New insights on work, stress, and relationship skills
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New research published in the Journal of Employment Counseling indicates that when employees regard work demands as hindrances to achieving their goals, they become emotionally exhausted and consequently become disengaged from their job and are unable to balance their work and family roles.
The study, which included 218 employees working in public and private universities, also found that the relationship of emotional exhaustion with work-family conflict and job disengagement was stronger for those who had low social and EQ skills. They were also poor influencers and were unable to persuade others to act in ways that enhance their own objectives. There has been a lot of research lately which has shown that good relationship skills were the major factor in resilience.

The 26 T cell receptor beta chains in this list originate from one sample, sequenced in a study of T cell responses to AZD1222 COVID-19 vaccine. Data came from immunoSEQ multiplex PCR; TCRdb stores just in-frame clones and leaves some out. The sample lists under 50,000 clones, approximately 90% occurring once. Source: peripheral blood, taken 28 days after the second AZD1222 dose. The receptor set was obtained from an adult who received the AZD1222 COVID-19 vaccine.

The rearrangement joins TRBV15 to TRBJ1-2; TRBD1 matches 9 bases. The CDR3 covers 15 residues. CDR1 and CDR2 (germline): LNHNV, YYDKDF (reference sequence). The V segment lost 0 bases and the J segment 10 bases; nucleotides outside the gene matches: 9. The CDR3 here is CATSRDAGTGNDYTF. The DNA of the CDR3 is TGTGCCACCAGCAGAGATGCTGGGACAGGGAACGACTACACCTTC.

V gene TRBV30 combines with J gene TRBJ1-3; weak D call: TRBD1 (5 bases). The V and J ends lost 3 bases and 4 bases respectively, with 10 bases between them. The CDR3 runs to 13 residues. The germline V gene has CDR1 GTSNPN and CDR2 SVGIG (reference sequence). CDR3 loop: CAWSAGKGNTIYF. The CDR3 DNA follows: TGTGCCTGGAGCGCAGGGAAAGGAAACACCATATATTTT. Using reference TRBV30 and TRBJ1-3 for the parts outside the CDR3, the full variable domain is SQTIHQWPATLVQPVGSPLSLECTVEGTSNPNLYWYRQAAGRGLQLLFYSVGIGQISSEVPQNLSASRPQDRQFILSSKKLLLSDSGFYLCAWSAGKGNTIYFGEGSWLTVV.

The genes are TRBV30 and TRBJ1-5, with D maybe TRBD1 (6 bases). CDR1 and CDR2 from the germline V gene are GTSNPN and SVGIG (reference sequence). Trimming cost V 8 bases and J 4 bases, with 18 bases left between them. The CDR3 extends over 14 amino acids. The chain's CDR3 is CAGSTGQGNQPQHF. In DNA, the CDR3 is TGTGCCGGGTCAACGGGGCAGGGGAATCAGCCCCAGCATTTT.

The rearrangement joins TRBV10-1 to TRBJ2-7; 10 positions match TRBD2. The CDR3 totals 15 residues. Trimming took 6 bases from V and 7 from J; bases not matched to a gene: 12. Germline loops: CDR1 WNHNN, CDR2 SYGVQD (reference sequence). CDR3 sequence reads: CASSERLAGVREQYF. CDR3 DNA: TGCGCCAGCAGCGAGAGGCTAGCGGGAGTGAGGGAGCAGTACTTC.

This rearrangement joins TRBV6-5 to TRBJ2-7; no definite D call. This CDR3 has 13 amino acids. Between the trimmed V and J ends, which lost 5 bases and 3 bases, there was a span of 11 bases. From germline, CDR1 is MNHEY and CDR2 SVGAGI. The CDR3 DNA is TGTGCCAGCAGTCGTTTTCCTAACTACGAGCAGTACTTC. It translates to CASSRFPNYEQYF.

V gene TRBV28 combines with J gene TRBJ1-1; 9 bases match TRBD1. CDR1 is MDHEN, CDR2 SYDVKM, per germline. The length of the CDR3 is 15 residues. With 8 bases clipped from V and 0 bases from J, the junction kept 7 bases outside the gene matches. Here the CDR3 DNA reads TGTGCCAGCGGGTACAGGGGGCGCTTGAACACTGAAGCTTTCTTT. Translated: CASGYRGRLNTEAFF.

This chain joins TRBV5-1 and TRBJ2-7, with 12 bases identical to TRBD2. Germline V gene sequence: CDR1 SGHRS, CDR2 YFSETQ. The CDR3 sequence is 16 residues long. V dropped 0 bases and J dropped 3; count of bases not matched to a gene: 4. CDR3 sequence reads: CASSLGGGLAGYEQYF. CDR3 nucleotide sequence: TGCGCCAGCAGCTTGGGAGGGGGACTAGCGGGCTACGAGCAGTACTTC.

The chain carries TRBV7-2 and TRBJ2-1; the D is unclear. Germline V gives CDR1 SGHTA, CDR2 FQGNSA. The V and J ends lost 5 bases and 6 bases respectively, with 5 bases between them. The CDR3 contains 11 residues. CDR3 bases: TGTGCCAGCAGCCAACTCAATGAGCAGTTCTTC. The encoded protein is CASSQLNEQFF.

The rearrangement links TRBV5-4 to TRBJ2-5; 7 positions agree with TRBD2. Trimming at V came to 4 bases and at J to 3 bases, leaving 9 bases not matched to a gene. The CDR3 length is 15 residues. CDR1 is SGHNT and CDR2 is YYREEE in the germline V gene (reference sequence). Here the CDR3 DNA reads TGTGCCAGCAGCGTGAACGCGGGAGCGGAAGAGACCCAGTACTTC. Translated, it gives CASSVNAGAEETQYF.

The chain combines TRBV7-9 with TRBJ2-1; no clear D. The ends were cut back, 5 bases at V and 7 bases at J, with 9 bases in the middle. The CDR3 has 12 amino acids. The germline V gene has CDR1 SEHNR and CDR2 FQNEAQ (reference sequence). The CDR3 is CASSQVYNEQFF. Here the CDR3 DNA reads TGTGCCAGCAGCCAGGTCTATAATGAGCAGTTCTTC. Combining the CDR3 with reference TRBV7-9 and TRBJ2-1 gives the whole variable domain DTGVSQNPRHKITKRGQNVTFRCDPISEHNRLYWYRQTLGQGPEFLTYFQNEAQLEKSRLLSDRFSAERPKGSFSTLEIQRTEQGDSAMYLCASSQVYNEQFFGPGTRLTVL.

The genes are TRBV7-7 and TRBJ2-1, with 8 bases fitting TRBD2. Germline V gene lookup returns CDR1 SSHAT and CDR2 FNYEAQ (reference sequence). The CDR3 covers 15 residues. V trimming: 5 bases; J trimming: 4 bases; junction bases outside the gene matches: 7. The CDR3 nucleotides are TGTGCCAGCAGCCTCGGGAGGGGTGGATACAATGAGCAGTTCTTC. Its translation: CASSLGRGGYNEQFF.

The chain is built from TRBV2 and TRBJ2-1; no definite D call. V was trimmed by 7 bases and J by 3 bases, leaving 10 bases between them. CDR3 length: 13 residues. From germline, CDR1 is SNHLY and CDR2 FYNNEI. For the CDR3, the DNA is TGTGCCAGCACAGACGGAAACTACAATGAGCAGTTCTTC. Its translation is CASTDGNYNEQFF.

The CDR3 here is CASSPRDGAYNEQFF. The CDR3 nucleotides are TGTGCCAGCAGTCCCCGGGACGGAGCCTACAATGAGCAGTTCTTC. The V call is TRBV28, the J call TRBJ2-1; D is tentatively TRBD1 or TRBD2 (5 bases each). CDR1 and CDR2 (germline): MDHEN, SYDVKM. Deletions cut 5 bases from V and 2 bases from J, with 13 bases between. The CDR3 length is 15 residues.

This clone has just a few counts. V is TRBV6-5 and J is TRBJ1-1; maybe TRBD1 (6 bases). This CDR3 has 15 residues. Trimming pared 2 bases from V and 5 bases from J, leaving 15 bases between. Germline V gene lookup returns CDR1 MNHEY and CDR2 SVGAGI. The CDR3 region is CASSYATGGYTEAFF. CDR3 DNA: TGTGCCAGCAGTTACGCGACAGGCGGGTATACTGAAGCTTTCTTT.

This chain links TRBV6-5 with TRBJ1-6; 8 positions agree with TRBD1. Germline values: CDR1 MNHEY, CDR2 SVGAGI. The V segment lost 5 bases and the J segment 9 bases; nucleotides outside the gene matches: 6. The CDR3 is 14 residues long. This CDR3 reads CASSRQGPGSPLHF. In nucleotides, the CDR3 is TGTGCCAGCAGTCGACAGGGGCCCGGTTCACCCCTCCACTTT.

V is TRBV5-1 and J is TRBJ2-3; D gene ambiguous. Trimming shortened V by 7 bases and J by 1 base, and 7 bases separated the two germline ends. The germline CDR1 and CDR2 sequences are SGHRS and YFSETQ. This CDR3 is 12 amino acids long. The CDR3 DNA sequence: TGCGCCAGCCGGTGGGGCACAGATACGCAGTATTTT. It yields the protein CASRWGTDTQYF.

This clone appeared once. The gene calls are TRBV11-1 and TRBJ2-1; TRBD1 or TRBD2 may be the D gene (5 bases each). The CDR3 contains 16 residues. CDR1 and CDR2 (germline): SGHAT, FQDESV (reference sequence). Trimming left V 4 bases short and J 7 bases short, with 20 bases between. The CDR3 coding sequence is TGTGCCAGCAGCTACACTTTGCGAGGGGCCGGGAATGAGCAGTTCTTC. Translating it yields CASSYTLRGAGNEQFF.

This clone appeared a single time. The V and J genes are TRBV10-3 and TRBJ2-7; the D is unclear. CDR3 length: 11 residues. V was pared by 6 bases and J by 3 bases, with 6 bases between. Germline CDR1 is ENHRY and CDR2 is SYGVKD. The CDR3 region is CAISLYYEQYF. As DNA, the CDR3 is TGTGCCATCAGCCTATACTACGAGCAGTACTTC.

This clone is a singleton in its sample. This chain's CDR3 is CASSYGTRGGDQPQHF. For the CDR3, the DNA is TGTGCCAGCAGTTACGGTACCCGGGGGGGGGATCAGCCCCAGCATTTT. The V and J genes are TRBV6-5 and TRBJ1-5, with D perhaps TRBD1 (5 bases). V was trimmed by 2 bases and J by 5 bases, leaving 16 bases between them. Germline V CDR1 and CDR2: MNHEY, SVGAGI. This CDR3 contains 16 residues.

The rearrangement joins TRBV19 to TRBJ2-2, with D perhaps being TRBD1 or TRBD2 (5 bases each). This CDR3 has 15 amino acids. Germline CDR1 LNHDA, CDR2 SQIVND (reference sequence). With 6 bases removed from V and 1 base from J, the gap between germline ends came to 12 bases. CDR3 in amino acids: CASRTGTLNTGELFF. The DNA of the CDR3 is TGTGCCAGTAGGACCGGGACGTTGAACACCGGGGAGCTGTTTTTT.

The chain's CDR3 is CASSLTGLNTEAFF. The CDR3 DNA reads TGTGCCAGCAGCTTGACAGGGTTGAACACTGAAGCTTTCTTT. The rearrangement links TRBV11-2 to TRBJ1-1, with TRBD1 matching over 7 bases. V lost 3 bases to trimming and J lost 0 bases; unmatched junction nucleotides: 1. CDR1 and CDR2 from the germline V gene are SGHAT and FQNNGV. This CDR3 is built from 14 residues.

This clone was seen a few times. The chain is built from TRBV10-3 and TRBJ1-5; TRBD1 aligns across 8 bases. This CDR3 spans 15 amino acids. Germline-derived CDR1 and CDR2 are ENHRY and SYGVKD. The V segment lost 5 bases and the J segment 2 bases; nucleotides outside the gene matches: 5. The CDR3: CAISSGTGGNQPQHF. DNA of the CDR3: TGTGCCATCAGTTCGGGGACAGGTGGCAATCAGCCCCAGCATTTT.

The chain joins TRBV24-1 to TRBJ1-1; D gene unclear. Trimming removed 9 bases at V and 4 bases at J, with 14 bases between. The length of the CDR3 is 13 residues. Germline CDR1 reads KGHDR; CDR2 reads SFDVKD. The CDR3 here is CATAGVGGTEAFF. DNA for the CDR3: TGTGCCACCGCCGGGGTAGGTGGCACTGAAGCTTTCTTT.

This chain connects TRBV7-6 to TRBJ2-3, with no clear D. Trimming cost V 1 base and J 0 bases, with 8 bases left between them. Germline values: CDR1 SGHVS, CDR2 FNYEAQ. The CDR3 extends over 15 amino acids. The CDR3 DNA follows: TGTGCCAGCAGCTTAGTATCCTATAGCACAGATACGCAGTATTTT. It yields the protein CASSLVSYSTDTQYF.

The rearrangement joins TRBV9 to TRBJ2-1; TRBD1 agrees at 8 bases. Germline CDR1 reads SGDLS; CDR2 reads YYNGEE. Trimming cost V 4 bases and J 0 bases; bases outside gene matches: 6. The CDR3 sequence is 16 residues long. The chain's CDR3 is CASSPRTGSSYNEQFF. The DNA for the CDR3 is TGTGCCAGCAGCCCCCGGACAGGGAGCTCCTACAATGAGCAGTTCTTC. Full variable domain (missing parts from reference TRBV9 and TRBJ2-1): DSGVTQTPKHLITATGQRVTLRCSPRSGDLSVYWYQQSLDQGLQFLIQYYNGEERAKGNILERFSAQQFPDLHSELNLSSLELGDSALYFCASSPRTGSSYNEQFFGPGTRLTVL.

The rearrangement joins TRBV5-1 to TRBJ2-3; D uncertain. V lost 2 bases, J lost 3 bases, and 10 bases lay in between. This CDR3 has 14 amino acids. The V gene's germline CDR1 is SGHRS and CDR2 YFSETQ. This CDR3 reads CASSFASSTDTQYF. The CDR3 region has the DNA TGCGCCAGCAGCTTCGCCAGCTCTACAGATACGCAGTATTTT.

What the researchers say: “Relating skills seem to serve as a salient personal resource for individuals in dealing with stressful work conditions, enabling them to better cope with stressors without becoming emotionally exhausted,” the authors wrote.
So, what? The results of this study are hardly surprising though it does show the direct link between work stress and the inability to cope in many other areas.
Pre-COVID work stress was rising at the rate of 70% every four years—a rate which is quite unsustainable, and which was already leading to an epidemic of burnout, depression, anxiety and a host of physical ills. Anecdotal evidence indicates that the situation is getting much worse due to the virus.
One of the main problems is, of course, that relationship skills are no longer observed or fostered at home to nearly the same extent as in the past. Young people are often more able to relate to machines than they are to other human beings. Thus, their resilience is falling, and their coping skills are declining.
For more on resilience click here.
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